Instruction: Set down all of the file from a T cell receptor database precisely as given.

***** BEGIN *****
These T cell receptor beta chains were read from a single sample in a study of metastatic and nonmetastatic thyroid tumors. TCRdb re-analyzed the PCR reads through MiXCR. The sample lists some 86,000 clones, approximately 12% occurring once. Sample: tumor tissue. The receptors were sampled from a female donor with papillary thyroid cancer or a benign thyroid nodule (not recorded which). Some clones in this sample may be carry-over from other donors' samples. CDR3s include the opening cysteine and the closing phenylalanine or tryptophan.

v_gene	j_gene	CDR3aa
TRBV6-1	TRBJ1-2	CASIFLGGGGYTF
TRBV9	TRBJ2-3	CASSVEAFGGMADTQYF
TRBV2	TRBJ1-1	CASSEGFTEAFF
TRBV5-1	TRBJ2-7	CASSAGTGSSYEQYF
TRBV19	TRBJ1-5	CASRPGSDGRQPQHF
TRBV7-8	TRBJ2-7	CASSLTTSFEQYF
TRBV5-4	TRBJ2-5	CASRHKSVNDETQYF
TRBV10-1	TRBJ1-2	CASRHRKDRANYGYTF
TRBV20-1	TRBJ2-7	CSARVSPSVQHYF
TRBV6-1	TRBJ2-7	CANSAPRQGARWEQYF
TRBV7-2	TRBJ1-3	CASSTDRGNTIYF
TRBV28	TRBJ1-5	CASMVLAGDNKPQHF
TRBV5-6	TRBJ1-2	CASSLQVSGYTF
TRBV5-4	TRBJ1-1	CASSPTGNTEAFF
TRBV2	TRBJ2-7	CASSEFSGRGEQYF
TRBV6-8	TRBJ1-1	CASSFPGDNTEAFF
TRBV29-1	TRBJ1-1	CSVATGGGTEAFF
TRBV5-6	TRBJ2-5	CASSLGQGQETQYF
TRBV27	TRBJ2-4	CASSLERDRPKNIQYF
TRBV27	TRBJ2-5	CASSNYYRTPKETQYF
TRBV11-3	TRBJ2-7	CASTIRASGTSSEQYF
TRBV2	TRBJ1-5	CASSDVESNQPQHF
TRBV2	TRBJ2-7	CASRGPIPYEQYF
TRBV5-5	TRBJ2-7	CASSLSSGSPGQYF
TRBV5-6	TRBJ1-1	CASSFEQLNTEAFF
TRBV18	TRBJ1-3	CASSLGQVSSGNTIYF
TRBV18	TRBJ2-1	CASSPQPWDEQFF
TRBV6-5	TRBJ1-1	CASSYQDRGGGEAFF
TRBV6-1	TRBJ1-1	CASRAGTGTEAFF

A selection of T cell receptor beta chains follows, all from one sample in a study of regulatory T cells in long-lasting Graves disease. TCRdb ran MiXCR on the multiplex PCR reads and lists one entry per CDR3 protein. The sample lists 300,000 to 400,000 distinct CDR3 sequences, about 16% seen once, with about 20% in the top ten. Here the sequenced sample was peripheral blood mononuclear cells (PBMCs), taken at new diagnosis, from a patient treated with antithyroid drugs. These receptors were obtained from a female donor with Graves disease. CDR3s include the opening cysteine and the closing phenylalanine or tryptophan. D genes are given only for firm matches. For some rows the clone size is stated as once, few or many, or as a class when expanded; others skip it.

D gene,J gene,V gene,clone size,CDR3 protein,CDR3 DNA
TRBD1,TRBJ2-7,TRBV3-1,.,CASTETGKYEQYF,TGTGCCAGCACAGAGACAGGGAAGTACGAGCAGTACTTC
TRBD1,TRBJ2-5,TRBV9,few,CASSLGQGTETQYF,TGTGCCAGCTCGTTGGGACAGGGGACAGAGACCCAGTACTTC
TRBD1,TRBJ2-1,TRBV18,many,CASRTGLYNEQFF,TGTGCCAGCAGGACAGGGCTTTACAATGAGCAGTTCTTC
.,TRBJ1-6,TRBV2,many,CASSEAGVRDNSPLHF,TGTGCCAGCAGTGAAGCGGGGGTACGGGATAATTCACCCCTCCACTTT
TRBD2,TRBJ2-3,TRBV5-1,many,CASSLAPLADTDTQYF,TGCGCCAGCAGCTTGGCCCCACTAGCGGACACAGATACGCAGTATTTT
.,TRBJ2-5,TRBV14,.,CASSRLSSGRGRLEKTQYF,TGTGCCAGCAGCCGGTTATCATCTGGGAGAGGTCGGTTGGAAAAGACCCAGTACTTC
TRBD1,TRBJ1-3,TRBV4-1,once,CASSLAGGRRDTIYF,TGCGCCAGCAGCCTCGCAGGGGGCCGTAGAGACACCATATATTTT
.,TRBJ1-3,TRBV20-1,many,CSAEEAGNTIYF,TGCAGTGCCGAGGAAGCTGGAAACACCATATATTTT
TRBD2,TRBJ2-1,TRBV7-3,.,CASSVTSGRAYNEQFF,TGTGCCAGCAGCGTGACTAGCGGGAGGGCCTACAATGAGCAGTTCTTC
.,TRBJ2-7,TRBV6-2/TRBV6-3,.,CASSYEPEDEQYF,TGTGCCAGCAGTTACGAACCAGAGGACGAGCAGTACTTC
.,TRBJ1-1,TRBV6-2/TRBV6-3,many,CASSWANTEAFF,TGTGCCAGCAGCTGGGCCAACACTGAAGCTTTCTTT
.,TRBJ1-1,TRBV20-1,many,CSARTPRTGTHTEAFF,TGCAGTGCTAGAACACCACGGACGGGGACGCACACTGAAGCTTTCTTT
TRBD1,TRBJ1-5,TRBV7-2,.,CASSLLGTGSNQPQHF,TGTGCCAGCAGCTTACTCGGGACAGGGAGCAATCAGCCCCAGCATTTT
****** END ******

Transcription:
These T cell receptor beta chains were read from a single sample in a study of metastatic and nonmetastatic thyroid tumors. TCRdb re-analyzed the PCR reads through MiXCR. The sample lists some 86,000 clones, approximately 12% occurring once. Sample: tumor tissue. The receptors were sampled from a female donor with papillary thyroid cancer or a benign thyroid nodule (not recorded which). Some clones in this sample may be carry-over from other donors' samples. CDR3s include the opening cysteine and the closing phenylalanine or tryptophan.

v_gene	j_gene	CDR3aa
TRBV6-1	TRBJ1-2	CASIFLGGGGYTF
TRBV9	TRBJ2-3	CASSVEAFGGMADTQYF
TRBV2	TRBJ1-1	CASSEGFTEAFF
TRBV5-1	TRBJ2-7	CASSAGTGSSYEQYF
TRBV19	TRBJ1-5	CASRPGSDGRQPQHF
TRBV7-8	TRBJ2-7	CASSLTTSFEQYF
TRBV5-4	TRBJ2-5	CASRHKSVNDETQYF
TRBV10-1	TRBJ1-2	CASRHRKDRANYGYTF
TRBV20-1	TRBJ2-7	CSARVSPSVQHYF
TRBV6-1	TRBJ2-7	CANSAPRQGARWEQYF
TRBV7-2	TRBJ1-3	CASSTDRGNTIYF
TRBV28	TRBJ1-5	CASMVLAGDNKPQHF
TRBV5-6	TRBJ1-2	CASSLQVSGYTF
TRBV5-4	TRBJ1-1	CASSPTGNTEAFF
TRBV2	TRBJ2-7	CASSEFSGRGEQYF
TRBV6-8	TRBJ1-1	CASSFPGDNTEAFF
TRBV29-1	TRBJ1-1	CSVATGGGTEAFF
TRBV5-6	TRBJ2-5	CASSLGQGQETQYF
TRBV27	TRBJ2-4	CASSLERDRPKNIQYF
TRBV27	TRBJ2-5	CASSNYYRTPKETQYF
TRBV11-3	TRBJ2-7	CASTIRASGTSSEQYF
TRBV2	TRBJ1-5	CASSDVESNQPQHF
TRBV2	TRBJ2-7	CASRGPIPYEQYF
TRBV5-5	TRBJ2-7	CASSLSSGSPGQYF
TRBV5-6	TRBJ1-1	CASSFEQLNTEAFF
TRBV18	TRBJ1-3	CASSLGQVSSGNTIYF
TRBV18	TRBJ2-1	CASSPQPWDEQFF
TRBV6-5	TRBJ1-1	CASSYQDRGGGEAFF
TRBV6-1	TRBJ1-1	CASRAGTGTEAFF

A selection of T cell receptor beta chains follows, all from one sample in a study of regulatory T cells in long-lasting Graves disease. TCRdb ran MiXCR on the multiplex PCR reads and lists one entry per CDR3 protein. The sample lists 300,000 to 400,000 distinct CDR3 sequences, about 16% seen once, with about 20% in the top ten. Here the sequenced sample was peripheral blood mononuclear cells (PBMCs), taken at new diagnosis, from a patient treated with antithyroid drugs. These receptors were obtained from a female donor with Graves disease. CDR3s include the opening cysteine and the closing phenylalanine or tryptophan. D genes are given only for firm matches. For some rows the clone size is stated as once, few or many, or as a class when expanded; others skip it.

D gene,J gene,V gene,clone size,CDR3 protein,CDR3 DNA
TRBD1,TRBJ2-7,TRBV3-1,.,CASTETGKYEQYF,TGTGCCAGCACAGAGACAGGGAAGTACGAGCAGTACTTC
TRBD1,TRBJ2-5,TRBV9,few,CASSLGQGTETQYF,TGTGCCAGCTCGTTGGGACAGGGGACAGAGACCCAGTACTTC
TRBD1,TRBJ2-1,TRBV18,many,CASRTGLYNEQFF,TGTGCCAGCAGGACAGGGCTTTACAATGAGCAGTTCTTC
.,TRBJ1-6,TRBV2,many,CASSEAGVRDNSPLHF,TGTGCCAGCAGTGAAGCGGGGGTACGGGATAATTCACCCCTCCACTTT
TRBD2,TRBJ2-3,TRBV5-1,many,CASSLAPLADTDTQYF,TGCGCCAGCAGCTTGGCCCCACTAGCGGACACAGATACGCAGTATTTT
.,TRBJ2-5,TRBV14,.,CASSRLSSGRGRLEKTQYF,TGTGCCAGCAGCCGGTTATCATCTGGGAGAGGTCGGTTGGAAAAGACCCAGTACTTC
TRBD1,TRBJ1-3,TRBV4-1,once,CASSLAGGRRDTIYF,TGCGCCAGCAGCCTCGCAGGGGGCCGTAGAGACACCATATATTTT
.,TRBJ1-3,TRBV20-1,many,CSAEEAGNTIYF,TGCAGTGCCGAGGAAGCTGGAAACACCATATATTTT
TRBD2,TRBJ2-1,TRBV7-3,.,CASSVTSGRAYNEQFF,TGTGCCAGCAGCGTGACTAGCGGGAGGGCCTACAATGAGCAGTTCTTC
.,TRBJ2-7,TRBV6-2/TRBV6-3,.,CASSYEPEDEQYF,TGTGCCAGCAGTTACGAACCAGAGGACGAGCAGTACTTC
.,TRBJ1-1,TRBV6-2/TRBV6-3,many,CASSWANTEAFF,TGTGCCAGCAGCTGGGCCAACACTGAAGCTTTCTTT
.,TRBJ1-1,TRBV20-1,many,CSARTPRTGTHTEAFF,TGCAGTGCTAGAACACCACGGACGGGGACGCACACTGAAGCTTTCTTT
TRBD1,TRBJ1-5,TRBV7-2,.,CASSLLGTGSNQPQHF,TGTGCCAGCAGCTTACTCGGGACAGGGAGCAATCAGCCCCAGCATTTT